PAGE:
The move to allow direct overseas investment is also a promising step towards opening up China’s capital account. At the moment mainland residents can legally move only a pittance abroad in any given year. If the pilot scheme is expanded, the opening could help ease upward pressure on property prices by offering punters another way to seek high returns. Frederic Neumann of HSBC thinks allowing money to flow abroad could ease the “financial repression” of low interest rates for savers.

Tantalisingly, Wen Jiabao, the prime minister, this week declared that the “monopoly” grip of state-run banks must be broken, and hinted that the reforms in Zhejiang would be expanded nationally if successful. Officials also almost tripled the amount of foreign investment allowed in China’s capital markets, to $80 billion.

Chinese market reforms began in rural Anhui during 1979.  But the urban reforms began in the 1980s in Wenzhou, which is China’s most entrepreneurial city.  The Chinese government tends to try new policies on a small scale before rolling them out nationwide.  Often the reforms simply legalize what is already occurring.  That was true of the move away from communes in the late 1970s and early 1980s, and it’s true of the current banking reforms.  But legalization is very important, as it puts business people in a much less precarious position, especially in a country where prosecution for economic crimes can be politically motivated.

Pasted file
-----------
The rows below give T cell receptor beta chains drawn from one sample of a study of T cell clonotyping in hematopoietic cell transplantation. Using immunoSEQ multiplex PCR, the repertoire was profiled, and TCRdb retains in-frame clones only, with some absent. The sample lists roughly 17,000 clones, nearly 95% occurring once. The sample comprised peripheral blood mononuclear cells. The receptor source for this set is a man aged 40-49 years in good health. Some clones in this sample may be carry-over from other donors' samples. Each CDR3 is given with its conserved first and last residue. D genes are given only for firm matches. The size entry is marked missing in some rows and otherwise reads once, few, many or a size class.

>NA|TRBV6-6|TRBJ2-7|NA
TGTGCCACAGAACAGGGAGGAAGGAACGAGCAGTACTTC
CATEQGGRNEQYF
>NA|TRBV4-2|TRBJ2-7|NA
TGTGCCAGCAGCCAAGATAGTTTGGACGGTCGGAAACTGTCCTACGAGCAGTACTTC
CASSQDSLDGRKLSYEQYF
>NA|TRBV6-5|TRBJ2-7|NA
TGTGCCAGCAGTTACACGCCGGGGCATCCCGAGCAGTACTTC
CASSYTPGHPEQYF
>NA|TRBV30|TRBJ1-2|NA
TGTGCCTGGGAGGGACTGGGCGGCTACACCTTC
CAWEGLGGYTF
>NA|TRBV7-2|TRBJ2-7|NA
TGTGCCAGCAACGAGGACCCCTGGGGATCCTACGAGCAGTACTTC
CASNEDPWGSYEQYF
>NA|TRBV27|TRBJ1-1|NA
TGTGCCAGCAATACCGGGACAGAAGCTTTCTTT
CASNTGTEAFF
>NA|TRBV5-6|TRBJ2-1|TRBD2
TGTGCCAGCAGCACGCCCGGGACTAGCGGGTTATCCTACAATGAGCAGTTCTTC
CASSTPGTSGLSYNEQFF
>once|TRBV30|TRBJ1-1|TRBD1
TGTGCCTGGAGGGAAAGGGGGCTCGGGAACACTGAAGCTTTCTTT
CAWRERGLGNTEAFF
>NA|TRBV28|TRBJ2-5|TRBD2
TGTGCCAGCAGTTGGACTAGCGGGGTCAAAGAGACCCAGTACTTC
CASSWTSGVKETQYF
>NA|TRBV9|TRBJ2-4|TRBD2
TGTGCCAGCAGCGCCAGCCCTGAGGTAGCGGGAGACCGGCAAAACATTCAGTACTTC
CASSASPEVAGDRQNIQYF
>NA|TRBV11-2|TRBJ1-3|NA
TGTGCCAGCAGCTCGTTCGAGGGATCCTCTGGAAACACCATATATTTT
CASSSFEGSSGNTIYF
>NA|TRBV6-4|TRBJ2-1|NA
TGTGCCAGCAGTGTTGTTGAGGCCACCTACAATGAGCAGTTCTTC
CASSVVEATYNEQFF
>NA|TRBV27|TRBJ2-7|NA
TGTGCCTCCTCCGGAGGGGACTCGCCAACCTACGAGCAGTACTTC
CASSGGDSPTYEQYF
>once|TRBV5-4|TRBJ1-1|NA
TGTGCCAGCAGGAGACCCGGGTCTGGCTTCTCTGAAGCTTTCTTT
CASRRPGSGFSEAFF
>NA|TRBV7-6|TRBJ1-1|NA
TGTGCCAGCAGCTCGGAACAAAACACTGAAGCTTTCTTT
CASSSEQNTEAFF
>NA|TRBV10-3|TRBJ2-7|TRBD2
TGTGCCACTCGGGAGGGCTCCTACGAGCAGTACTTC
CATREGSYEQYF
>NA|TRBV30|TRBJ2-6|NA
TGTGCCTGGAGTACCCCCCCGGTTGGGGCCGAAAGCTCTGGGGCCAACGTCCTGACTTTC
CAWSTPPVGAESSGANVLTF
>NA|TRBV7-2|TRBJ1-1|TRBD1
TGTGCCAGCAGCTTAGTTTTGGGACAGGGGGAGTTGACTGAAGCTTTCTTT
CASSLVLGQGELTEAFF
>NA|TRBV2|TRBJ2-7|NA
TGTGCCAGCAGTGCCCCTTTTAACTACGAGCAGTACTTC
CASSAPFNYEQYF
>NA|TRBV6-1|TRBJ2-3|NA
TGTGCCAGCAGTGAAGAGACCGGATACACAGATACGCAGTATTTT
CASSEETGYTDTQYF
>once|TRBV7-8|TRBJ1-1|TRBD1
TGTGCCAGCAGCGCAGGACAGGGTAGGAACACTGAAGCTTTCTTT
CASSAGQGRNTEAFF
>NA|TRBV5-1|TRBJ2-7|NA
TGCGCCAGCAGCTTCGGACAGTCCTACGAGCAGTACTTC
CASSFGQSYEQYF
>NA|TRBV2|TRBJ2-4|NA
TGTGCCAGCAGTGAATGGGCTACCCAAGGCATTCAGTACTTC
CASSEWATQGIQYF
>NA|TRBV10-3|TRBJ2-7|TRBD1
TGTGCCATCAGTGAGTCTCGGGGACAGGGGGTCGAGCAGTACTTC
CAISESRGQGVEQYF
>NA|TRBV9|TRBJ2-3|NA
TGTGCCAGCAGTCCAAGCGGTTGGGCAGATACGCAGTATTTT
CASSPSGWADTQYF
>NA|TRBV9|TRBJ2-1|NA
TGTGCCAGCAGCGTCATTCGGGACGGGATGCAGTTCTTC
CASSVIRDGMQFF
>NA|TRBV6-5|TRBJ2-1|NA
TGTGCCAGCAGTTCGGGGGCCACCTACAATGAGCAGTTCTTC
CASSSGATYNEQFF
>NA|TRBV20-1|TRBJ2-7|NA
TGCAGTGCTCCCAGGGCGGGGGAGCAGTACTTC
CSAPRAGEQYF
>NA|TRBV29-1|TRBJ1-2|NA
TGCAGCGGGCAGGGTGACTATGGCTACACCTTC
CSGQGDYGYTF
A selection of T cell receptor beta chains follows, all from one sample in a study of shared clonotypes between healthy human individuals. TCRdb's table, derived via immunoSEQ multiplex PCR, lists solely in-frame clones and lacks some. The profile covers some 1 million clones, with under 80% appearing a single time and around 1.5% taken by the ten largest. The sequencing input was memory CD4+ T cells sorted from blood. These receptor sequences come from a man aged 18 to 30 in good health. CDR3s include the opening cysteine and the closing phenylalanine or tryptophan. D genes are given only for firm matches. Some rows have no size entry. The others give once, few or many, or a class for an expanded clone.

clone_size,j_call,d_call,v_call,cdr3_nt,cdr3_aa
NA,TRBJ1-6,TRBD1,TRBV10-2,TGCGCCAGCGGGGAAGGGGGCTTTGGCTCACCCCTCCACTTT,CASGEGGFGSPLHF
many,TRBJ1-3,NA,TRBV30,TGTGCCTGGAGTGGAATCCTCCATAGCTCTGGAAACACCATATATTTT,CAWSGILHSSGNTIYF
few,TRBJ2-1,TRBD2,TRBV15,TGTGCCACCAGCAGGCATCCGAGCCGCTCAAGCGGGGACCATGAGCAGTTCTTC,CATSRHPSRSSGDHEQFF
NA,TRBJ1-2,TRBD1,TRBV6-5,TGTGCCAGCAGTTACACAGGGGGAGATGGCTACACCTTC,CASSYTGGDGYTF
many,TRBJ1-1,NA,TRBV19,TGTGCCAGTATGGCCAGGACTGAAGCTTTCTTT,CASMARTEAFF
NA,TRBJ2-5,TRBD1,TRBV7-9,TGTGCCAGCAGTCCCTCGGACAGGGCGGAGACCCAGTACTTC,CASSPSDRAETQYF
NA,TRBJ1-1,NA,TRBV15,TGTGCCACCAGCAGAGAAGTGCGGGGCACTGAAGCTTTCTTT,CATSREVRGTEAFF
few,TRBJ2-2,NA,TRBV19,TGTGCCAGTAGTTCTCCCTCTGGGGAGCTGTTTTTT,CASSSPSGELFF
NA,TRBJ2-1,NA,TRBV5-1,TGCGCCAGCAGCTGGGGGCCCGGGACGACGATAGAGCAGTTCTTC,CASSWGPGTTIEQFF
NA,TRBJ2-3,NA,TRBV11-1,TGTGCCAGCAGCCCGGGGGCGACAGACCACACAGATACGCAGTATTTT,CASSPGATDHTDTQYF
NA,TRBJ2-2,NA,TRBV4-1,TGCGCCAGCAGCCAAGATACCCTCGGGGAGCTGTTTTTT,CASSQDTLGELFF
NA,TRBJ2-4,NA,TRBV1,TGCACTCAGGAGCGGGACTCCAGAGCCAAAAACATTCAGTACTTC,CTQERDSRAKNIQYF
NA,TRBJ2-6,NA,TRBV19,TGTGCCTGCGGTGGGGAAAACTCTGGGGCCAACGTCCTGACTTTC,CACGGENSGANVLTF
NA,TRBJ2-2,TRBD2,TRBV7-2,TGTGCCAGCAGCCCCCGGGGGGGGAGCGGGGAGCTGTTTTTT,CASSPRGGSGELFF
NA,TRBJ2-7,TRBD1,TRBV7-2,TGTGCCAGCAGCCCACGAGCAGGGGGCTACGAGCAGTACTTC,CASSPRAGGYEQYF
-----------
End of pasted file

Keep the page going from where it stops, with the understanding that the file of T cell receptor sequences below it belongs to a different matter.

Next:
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23 Responses to “More Chinese pragmatism”

  1. Gravatar of happyjuggler0 happyjuggler0
    13. April 2012 at 08:58

    Benjamin Cole writes:

    Can a centrally planned economy work, if done intelligently and supported by an accommodative central bank?

    Too many people take a snapshot of China today and look at that snapshot to try to deduce what is causing China to have very high rates of GDP growth. They see central planning, indeed far more central planning than in the US for example (although we are regressing towards that foolishness each year), and they assume that that is the reason China is growing. It doesn’t explain why China had a dismal economy under Mao’s much more comprehensive central planning however.